There’s a much greater interest in solar energy in the past several years. Last week there was a special presentation to let area residents, business owners, school officials and church leaders learn more about what it takes.

The event was sponsored by Attica Main Street, Purdue Extension-Fountain County, Tri Kappa, Hoosier Environmental Council, Solar United Neighbors and Evangelical Environmental Network.

Jessie Kharbanda, executive director of the Hoosier Environmental Council, told the group the motivations are diverse, ranging from energy independence to a wanting to honor creation. There are also those out there are who are vulnerable.

Solar is getting used in Indiana, its energy is put on the same lines as coal, nuclear and wind energies.

He explained how a singular building can use the solar energy.

Solar panels at the home, usually on the roof, convert energy from the sun into electricity. There’s an inverter which converts the electricity produced by the solar panels from direct current (DC) to alternating current (AC) for use in the building. The energy is used in the building. A bi-directional meter measures energy used from power lines and excess energy produced. Any excess energy from the solar panels not used in the home goes to the electrical grid. This is called net metering using a photovoltaic solar example.

Indiana has distributed generation compensation rules other than net metering.

He said there are three opportunities to advance customer-owned and community-owned solar energy.

First, he said, is to legalize a third party community solar program. Solar VP panels produce the renewable energy which can be used for energy credits on each share of the solar garden on the subscriber’s utility bill.

Community solar energy has key beneficiaries across the United States like commercial tenants and multi family housing. The energy produced is equivalent to that of 285,000 homes now and 700,000 homes over the next five years.

He gave an example of a case study from Minnesota, Westminster Presbyterian Church. It had a 25-year contract with ReneSola Power, as it leases land from a monoculture farmer. The land has a natural habitat for pollinators and will save $1 million over life of the contract.

The second opportunity he listed was to legalize third-party financing. The key beneficiaries are municipalities, small businesses and homes. In New Jersey 83 percent of solar residential projects. Illinois is a state which does allow third party financing.

As an example, Cincinnati has a PPA with solar power and light. It’s a 20-year contract with five locations.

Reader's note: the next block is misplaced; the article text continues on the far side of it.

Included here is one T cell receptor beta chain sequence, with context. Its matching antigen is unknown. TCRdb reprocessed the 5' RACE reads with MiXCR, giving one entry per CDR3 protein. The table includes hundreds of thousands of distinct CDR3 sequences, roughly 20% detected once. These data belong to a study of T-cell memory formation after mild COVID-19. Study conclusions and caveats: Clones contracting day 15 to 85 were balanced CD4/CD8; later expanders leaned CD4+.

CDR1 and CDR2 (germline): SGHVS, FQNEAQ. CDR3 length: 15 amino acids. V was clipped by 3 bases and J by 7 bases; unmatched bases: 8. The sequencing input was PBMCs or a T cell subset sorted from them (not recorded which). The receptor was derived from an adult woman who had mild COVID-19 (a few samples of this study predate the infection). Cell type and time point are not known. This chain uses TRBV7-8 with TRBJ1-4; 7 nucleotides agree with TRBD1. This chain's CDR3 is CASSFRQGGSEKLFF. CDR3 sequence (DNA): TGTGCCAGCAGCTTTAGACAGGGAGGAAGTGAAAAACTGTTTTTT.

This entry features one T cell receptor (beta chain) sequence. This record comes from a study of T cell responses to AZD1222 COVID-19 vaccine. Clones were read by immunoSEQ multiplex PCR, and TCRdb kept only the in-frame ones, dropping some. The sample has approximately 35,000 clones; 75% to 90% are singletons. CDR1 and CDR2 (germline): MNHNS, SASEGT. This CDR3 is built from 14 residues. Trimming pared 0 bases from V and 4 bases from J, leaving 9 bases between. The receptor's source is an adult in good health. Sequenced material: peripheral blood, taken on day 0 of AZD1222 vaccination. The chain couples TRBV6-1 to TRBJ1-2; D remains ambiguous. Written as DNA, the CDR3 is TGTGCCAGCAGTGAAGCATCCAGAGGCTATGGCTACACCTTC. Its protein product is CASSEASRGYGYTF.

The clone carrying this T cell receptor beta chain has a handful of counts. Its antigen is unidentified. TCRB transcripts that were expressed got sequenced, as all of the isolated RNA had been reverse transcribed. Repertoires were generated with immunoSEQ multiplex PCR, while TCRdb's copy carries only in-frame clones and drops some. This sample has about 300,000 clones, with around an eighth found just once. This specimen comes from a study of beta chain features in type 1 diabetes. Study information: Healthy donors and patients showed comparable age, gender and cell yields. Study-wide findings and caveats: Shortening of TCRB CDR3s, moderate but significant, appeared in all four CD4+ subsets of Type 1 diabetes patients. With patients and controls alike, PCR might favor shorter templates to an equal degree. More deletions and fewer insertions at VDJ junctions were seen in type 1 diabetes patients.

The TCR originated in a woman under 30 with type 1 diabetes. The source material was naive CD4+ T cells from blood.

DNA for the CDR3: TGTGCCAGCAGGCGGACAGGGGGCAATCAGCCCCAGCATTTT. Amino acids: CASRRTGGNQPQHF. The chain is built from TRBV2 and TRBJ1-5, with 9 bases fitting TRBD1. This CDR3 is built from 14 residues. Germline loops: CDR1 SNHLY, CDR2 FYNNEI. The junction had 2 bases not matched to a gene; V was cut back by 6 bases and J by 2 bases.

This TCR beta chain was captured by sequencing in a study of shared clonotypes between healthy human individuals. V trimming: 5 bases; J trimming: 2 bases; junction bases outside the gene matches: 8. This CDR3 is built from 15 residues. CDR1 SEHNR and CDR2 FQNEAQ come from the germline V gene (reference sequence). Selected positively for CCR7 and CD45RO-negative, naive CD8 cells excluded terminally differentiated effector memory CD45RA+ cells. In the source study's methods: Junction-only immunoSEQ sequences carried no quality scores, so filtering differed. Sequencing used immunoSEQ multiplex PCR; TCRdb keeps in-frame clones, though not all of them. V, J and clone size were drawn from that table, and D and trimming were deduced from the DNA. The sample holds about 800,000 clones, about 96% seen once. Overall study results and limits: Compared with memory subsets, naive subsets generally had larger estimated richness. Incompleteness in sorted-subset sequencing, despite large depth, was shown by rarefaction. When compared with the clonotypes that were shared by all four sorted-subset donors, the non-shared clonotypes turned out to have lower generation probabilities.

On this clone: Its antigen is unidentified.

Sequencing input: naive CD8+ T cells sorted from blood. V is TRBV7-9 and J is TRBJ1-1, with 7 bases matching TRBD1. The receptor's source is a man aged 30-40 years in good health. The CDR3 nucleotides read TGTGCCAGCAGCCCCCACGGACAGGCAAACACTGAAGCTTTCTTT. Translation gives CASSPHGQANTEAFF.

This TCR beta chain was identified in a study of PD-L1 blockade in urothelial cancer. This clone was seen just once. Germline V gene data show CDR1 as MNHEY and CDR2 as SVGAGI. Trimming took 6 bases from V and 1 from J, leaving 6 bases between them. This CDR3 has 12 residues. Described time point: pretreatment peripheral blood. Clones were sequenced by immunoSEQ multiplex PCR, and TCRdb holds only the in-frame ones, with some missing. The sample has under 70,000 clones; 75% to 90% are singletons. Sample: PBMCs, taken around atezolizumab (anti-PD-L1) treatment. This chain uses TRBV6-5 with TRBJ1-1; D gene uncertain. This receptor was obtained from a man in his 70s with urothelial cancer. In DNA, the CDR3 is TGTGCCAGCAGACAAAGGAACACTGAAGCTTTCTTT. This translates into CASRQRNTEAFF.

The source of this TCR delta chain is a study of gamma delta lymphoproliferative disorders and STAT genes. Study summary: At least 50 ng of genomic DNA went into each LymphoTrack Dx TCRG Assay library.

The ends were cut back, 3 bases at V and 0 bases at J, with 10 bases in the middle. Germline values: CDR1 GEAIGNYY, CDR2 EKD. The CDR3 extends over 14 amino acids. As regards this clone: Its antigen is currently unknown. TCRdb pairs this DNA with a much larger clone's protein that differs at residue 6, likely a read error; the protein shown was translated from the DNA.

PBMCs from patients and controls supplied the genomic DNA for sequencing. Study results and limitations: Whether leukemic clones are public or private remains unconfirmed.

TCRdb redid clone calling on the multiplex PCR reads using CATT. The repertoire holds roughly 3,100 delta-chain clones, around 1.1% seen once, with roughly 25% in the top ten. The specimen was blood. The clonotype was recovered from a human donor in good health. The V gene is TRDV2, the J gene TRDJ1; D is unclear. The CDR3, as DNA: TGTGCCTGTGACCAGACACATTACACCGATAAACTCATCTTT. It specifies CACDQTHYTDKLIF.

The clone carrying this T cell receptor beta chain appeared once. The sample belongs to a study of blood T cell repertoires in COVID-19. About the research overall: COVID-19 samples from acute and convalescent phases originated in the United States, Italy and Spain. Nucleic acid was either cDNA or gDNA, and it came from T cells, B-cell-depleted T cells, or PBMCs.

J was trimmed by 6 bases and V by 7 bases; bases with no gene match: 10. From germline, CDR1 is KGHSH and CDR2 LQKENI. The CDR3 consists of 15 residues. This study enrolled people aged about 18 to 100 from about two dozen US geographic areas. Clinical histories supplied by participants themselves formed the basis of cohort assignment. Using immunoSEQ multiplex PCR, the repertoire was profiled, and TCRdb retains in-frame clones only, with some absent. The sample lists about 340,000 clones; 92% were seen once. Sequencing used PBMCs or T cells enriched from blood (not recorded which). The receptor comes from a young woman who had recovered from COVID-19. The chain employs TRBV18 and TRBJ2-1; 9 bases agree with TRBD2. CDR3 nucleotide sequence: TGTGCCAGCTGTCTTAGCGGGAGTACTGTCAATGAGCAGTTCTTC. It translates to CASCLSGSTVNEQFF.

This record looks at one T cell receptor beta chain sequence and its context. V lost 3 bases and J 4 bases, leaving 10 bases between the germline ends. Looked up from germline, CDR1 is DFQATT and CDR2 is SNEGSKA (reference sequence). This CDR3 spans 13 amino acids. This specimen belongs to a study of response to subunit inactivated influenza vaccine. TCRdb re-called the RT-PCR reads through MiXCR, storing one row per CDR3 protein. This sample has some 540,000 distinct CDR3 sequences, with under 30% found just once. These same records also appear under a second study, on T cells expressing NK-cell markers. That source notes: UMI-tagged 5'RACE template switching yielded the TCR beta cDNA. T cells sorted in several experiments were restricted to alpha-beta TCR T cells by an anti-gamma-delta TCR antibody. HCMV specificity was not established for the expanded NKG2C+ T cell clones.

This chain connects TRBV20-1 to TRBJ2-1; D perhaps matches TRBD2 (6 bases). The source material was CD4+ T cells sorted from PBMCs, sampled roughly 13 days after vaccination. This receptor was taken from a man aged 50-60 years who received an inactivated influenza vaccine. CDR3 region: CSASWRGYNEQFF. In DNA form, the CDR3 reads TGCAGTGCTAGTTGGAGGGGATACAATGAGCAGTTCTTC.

The third opportunity is to legalize PACE financing. Key benefactors are large commercial properties and small businesses. There’s 63,000 jobs, $6.7 billion, and 240,000 in projects.

He went through how it works, the state passes PACE enabling legislation, local government creates or joins an assessment district. Building owner evaluates projects that reduce energy costs and decides to go forward. Local government provides financing and adds assessment to tax roll. The property owner pays assessments on tax bill for up to 20 years.

A case study in Michigan has Orion Township putting in a 95KW solar plus LED lighting. It’s $350,000 in savings over 20 years.

There are solar HOA bills that are streamlined regulations with regard to solar in HOA areas. It’s tweaking the controversial SB309 in changing the caps and giving an exemption to schools and municipalities.

Zach Schalk with Solar United Neighbors opened his presentation with “We’re a community of people building a new energy system with rooftop solar at the cornerstone. We help people go solar, join together and fight for their energy rights.”

The group has projects in Arizona, Colorado, Washington, D.C.c Florida, Indiana, Maryland, Minnesota, New Jersey, Ohio, Pennsylvania, Texas, Virginia and West Virginia.

His presentation was in two parts: solar technology and solar economics.

He said Indiana has ample solar resources, more than Germany which is one of the world’s leaders in solar.

Most homeowners install between 2-12 KW systems. Homes don’t need electrical upgrades, generally, before putting solar panels in. The panels themselves are installed on a rack on a roof thats faces south and aren’t shaded.

It was explained that when the grid is down the solar panels shut down as a safety measure, and if there’s a power outage then batteries are needed. This storage would be needed if there are frequent outages in an area, critical loads at home like well pumps or medical equipment are used, and for emergency and disaster preparedness.

If more electricity is generated than used then it flows back through the meter and it’s a credit on the electricity bill for the excess production, and that can roll over month to month. Net metering creates a solar offset and generates credits that can be used throughout the year, Schalk explained. In Indiana, systems installed before July 1, 2022, will receive net metering until 2032; but systems installed after 2022 will not receive net metering. When net metering ends instead of getting the full 1:1 net metering rate, homeowners will be credited at the marginal price which is typically about a third of the cost or retail plus 25 percent.

He said the economics of it all show the cost of having solar units have decreased 90 percent since the 1970s. It’s no longer a specialty project for homeowners, but that doesn’t mean it’s not still daunting to get into. And, there are financing options. There are loans and there are grants through the USDA REAP . Plus, he said, many solar installers offer financing.

Trending Food Videos